• William Brangham:

    And speaking of the pandemic, it was revealed today that at least 100 of the U.S. athletes have not been vaccinated, which I think is somewhere like one in six athletes are not protected from COVID.

    How are officials explaining that, how so many came to Tokyo in the middle of a pandemic and did not get vaccinated?

  • Philip Crowther:

    Well, look, according to the U.S. Olympic Committee, this is actually a good number. The medical experts there were — seemed to sound pretty satisfied with this statistic that was actually only revealed in the last 24 hours.

    Now, one of the reasons for this might be athletes that were a little bit reticent to get vaccinated because of a fear that it might somehow influence their performance. That is absolutely possible.

    But what this also does, the fact that other athletes now know that, in the same Olympic Village, there are American athletes who have not been vaccinated, will they now get close to them? Because there is always that fear of becoming what is called a close contact.

    That means that you might have shook hands with somebody once who tested positive for COVID-19, one of those 19 cases we have had here so far among athletes. If you have been close to one of those people, then you're also going to be checked for COVID-19. And you might be isolated for a short while, putting into serious peril your Olympic dreams.

    That is why there is this nervousness that I know about among athletes, having spoken to a few. As soon as they hear a rumor about a new case, you always have to check right away, have you been with that person? Have you trained with them maybe? Did you have a meal with them?

    That's the kind of atmosphere, partly, at least, that we have in this Olympic Village here in Tokyo right now.

  • William Brangham:

    Philip, lastly, we were talking about the protests that happened outside the stadium, but we have also seen some protests by athletes themselves.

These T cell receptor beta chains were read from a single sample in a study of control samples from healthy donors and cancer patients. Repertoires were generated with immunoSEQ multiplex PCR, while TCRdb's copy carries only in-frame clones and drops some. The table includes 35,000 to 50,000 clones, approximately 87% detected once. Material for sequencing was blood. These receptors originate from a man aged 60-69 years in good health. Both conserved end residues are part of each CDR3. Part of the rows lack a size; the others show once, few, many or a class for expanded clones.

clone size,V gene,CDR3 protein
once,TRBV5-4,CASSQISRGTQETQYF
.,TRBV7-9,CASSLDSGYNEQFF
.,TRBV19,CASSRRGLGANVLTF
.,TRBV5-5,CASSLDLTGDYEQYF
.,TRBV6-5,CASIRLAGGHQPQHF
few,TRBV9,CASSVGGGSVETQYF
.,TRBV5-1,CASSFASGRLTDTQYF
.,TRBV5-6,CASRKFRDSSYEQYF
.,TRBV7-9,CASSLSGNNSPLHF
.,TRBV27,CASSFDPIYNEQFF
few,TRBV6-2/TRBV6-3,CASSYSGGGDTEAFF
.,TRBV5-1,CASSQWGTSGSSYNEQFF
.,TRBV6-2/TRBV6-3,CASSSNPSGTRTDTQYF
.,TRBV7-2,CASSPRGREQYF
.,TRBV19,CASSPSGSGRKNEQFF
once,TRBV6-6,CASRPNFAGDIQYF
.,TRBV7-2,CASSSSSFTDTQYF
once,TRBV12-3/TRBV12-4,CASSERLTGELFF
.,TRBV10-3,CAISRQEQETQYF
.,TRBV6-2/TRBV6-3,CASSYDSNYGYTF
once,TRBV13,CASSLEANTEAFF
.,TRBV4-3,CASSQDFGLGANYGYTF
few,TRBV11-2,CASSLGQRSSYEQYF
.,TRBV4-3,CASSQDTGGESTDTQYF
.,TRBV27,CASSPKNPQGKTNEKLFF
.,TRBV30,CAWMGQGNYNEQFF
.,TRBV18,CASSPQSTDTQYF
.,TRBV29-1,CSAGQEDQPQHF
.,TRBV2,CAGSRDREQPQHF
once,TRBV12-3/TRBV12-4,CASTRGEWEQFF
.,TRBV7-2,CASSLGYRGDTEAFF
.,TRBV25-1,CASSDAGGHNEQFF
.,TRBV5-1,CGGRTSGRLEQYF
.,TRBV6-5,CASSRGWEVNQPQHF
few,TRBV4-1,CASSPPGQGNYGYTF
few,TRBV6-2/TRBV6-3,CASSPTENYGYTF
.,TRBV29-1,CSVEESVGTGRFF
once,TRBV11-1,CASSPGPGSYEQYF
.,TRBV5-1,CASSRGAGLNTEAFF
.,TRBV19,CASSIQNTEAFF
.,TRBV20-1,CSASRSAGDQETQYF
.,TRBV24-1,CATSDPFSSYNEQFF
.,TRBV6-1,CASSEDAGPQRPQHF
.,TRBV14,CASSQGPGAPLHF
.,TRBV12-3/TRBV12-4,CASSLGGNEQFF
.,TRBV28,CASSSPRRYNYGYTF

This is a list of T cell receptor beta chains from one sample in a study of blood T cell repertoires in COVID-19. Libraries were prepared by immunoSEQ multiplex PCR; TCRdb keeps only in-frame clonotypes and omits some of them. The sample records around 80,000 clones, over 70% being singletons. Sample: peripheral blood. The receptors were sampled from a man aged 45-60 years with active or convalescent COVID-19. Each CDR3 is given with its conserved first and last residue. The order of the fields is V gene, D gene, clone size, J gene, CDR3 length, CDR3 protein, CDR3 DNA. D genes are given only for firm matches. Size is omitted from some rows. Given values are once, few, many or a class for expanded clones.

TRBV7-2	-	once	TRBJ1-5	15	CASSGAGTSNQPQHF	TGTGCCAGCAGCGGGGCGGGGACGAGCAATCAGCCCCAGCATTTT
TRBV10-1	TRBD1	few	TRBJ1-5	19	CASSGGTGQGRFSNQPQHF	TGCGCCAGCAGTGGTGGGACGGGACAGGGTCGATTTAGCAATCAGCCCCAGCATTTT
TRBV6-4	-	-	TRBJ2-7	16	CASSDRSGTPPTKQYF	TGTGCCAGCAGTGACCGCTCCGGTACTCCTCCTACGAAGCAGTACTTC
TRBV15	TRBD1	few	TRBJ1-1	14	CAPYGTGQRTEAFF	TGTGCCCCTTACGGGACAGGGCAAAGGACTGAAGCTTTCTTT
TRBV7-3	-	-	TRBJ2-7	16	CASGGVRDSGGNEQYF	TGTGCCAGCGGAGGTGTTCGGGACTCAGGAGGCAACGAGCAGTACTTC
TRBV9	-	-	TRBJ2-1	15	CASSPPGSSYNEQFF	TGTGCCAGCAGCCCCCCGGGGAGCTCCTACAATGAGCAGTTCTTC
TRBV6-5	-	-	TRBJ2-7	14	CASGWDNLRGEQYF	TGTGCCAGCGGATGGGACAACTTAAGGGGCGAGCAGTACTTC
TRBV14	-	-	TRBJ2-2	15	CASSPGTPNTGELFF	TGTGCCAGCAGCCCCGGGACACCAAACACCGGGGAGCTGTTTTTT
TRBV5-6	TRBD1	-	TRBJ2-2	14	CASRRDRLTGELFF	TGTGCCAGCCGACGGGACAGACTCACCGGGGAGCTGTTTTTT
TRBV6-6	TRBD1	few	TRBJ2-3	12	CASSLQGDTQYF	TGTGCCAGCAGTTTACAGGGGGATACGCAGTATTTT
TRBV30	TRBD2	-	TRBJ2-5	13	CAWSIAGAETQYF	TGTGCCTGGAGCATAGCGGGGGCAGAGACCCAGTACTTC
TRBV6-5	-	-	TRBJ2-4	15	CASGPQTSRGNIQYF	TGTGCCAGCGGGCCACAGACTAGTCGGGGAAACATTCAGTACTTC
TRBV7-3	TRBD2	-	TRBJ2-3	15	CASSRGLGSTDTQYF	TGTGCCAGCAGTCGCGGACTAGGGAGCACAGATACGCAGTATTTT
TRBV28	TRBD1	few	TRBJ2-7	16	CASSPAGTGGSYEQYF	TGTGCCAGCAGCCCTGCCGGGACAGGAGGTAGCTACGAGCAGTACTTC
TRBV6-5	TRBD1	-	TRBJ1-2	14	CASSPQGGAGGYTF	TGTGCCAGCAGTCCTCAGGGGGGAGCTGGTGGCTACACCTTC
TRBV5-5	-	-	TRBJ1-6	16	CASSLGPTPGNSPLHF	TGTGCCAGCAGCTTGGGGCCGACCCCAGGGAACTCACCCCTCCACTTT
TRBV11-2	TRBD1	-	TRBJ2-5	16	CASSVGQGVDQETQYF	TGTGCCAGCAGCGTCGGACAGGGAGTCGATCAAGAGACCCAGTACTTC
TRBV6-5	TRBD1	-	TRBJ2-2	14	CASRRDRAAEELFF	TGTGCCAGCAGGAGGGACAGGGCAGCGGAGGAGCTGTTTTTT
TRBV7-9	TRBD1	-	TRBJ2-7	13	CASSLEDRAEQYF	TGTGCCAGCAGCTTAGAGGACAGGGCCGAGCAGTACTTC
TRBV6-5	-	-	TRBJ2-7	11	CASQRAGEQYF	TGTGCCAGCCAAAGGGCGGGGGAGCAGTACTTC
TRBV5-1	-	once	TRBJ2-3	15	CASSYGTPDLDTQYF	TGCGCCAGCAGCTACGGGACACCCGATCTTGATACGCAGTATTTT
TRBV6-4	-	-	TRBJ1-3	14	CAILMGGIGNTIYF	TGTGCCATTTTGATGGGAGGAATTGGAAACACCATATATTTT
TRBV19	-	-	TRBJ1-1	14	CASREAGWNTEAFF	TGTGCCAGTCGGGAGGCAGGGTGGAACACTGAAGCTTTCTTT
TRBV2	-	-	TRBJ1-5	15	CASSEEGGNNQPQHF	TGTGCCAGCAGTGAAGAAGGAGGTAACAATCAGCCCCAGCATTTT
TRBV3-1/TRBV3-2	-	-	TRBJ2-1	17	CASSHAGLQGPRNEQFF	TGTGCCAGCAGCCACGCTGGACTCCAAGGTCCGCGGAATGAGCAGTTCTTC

The U.S. women's soccer team, many of them took a knee before their first game in solidarity with the racial justice movement happening here in America. That, too, seemed unusual for an Olympics.

    Do you know, are there rules about protests? And is it your sense that the athletes will actually abide by them?

  • Philip Crowther:

    Yes, there are some rules, some of them more strict than others.

    The International Olympic Committee made it relatively clear that some types of protest would be not necessarily welcomed, but would definitely be accepted. And when you see the female soccer team from the United States taking a knee, that is absolutely allowed within the rules of the Olympic Games.

    Other things are not, though. And there is an increasing pressure, actually, for other types of protest to be allowed. And that would include protesting on the actual medal podium. That is where, of course, if you want to make your case, you will get a much, much bigger audience.

    It is probably only a matter of time before we see some more protests, be it on the soccer field, maybe on the track and field — in the track and field stadium, the Olympic Stadium you see right behind me, and maybe even an attempt to protest against or for something on a podium. That, though, would, again, go against the rules of these Olympics.

  • William Brangham:

    But, as we well know, protesters don't always abide by the rules.

    Philip Crowther, joining us from Tokyo for the Associated Press, thank you very, very much for your time.

  • Philip Crowther:

    Thank you.